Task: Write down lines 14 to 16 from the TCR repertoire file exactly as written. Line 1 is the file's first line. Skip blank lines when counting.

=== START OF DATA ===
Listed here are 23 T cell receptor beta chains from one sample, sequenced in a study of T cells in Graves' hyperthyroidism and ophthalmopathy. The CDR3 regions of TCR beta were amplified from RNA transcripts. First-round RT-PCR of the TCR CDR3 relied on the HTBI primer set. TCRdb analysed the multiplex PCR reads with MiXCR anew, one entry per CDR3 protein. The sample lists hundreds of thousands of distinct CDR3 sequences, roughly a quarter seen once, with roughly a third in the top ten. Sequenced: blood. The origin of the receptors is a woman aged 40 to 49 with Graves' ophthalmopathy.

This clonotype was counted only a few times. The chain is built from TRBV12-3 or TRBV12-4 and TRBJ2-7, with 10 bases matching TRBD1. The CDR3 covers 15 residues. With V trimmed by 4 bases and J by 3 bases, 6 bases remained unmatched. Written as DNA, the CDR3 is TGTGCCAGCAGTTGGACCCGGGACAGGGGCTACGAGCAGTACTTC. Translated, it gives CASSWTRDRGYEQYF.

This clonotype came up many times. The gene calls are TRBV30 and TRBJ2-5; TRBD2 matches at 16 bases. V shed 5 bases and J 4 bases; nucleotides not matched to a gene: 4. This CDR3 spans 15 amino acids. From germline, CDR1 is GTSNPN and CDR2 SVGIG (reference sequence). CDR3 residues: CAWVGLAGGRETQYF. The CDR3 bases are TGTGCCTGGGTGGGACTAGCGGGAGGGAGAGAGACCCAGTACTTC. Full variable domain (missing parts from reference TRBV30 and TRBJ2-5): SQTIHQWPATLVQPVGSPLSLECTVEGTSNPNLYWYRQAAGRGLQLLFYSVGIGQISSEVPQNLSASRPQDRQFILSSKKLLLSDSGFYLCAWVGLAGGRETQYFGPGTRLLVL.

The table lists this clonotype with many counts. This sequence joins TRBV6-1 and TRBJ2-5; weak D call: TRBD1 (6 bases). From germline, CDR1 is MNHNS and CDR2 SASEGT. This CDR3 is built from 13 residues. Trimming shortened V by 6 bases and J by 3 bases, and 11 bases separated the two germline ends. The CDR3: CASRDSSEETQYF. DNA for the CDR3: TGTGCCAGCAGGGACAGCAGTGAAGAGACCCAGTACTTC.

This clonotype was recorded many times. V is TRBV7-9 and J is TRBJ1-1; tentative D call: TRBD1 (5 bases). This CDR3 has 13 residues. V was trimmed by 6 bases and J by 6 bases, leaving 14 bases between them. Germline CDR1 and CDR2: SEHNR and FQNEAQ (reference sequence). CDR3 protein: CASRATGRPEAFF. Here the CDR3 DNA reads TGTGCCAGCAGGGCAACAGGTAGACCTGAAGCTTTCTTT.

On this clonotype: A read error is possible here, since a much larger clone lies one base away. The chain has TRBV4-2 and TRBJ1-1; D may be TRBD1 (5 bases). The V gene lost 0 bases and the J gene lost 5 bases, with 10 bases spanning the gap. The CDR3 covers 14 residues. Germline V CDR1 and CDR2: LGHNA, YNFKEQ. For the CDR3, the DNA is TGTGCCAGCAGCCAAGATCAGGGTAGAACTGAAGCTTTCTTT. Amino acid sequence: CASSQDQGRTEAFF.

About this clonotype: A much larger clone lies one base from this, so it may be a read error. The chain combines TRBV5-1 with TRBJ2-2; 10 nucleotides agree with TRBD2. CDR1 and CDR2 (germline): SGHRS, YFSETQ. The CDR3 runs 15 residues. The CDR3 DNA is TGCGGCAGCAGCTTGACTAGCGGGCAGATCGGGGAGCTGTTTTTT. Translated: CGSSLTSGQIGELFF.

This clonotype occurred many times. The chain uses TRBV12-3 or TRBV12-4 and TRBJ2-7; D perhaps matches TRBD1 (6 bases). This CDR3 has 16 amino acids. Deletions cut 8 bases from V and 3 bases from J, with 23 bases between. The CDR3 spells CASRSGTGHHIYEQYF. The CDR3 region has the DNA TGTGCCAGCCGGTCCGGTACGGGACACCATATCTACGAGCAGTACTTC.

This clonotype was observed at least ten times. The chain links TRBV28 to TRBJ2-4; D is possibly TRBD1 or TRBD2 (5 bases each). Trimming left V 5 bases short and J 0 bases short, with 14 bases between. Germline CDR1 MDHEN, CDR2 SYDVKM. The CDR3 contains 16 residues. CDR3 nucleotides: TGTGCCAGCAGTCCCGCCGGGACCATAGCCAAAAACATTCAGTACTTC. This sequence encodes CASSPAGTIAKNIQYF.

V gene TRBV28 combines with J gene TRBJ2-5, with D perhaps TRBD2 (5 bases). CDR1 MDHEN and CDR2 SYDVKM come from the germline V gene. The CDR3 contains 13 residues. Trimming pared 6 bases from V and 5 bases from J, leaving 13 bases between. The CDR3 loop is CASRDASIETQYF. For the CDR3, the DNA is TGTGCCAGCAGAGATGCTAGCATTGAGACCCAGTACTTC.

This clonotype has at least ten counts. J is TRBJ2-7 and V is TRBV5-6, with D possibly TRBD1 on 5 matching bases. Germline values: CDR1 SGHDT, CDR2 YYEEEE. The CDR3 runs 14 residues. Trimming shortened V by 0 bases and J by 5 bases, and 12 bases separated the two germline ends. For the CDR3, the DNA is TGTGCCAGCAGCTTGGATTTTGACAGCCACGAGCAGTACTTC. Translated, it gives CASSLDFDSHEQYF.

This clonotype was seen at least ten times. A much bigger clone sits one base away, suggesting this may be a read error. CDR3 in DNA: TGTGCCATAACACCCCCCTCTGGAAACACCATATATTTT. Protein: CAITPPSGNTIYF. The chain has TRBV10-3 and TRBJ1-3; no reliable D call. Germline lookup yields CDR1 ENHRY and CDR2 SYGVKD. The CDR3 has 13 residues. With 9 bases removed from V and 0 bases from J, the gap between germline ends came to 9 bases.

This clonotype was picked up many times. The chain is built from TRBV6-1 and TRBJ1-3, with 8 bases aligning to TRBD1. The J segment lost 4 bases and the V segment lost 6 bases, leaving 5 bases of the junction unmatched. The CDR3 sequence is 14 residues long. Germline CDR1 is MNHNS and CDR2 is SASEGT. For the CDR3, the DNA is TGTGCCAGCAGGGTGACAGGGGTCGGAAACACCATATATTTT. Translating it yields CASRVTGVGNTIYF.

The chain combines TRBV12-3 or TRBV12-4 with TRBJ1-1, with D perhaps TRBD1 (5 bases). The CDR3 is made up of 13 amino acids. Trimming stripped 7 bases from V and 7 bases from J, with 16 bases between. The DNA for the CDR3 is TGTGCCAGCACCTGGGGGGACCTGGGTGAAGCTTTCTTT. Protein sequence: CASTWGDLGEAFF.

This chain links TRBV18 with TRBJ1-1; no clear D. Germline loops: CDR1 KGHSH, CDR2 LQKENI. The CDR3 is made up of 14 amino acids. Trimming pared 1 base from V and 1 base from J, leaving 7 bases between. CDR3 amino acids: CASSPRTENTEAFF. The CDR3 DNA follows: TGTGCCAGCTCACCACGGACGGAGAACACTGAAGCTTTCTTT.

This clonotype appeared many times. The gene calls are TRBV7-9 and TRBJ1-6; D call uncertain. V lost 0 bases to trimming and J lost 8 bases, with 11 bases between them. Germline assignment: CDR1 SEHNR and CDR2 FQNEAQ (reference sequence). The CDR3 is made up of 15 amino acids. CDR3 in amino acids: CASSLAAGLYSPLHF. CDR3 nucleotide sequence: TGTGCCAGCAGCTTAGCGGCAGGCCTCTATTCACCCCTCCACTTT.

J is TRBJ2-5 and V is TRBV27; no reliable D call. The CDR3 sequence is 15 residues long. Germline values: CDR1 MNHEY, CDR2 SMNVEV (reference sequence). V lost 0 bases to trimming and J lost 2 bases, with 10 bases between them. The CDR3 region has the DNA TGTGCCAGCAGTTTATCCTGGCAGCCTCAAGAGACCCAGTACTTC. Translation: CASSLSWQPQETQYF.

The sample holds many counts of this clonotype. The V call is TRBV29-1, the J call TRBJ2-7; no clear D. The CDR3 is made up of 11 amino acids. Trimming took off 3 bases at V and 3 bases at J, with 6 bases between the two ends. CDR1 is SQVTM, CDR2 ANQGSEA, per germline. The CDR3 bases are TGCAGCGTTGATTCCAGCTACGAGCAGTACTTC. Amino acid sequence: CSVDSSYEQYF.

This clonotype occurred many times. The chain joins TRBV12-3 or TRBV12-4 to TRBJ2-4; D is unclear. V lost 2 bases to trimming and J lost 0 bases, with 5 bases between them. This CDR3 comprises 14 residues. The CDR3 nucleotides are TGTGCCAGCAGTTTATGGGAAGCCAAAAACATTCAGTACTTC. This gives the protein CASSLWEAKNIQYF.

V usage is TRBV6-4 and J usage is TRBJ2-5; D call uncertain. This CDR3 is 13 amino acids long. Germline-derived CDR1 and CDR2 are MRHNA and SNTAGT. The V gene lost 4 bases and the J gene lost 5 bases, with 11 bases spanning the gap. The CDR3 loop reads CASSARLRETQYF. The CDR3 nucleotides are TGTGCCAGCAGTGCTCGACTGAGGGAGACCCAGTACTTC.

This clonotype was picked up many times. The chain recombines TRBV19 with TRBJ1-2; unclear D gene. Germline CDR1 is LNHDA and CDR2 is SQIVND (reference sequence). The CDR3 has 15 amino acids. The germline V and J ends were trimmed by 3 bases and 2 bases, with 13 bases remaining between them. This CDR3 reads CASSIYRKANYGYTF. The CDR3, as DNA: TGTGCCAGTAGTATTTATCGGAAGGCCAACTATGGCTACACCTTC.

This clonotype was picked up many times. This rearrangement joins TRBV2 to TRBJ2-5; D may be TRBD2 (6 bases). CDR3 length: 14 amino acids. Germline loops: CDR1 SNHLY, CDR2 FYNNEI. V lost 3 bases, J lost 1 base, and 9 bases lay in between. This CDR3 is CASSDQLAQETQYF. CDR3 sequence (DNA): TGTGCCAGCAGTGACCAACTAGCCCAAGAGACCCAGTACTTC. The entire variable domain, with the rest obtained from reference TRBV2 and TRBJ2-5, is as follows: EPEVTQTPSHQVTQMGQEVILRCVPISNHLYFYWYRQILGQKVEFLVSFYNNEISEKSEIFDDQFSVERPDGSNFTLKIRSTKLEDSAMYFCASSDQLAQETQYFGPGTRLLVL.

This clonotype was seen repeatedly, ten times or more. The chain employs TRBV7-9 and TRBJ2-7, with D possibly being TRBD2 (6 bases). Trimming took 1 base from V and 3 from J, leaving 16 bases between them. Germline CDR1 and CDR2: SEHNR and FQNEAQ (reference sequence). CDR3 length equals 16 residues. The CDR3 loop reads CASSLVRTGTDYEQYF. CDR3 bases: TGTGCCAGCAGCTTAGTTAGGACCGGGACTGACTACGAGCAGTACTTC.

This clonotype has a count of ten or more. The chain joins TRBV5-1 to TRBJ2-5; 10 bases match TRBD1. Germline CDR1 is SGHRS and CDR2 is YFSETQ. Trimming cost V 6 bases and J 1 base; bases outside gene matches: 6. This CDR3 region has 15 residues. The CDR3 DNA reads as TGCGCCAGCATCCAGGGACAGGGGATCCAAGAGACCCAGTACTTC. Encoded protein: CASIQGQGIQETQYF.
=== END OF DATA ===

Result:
The chain combines TRBV12-3 or TRBV12-4 with TRBJ1-1, with D perhaps TRBD1 (5 bases). The CDR3 is made up of 13 amino acids. Trimming stripped 7 bases from V and 7 bases from J, with 16 bases between. The DNA for the CDR3 is TGTGCCAGCACCTGGGGGGACCTGGGTGAAGCTTTCTTT. Protein sequence: CASTWGDLGEAFF.

This chain links TRBV18 with TRBJ1-1; no clear D. Germline loops: CDR1 KGHSH, CDR2 LQKENI. The CDR3 is made up of 14 amino acids. Trimming pared 1 base from V and 1 base from J, leaving 7 bases between. CDR3 amino acids: CASSPRTENTEAFF. The CDR3 DNA follows: TGTGCCAGCTCACCACGGACGGAGAACACTGAAGCTTTCTTT.

This clonotype appeared many times. The gene calls are TRBV7-9 and TRBJ1-6; D call uncertain. V lost 0 bases to trimming and J lost 8 bases, with 11 bases between them. Germline assignment: CDR1 SEHNR and CDR2 FQNEAQ (reference sequence). The CDR3 is made up of 15 amino acids. CDR3 in amino acids: CASSLAAGLYSPLHF. CDR3 nucleotide sequence: TGTGCCAGCAGCTTAGCGGCAGGCCTCTATTCACCCCTCCACTTT.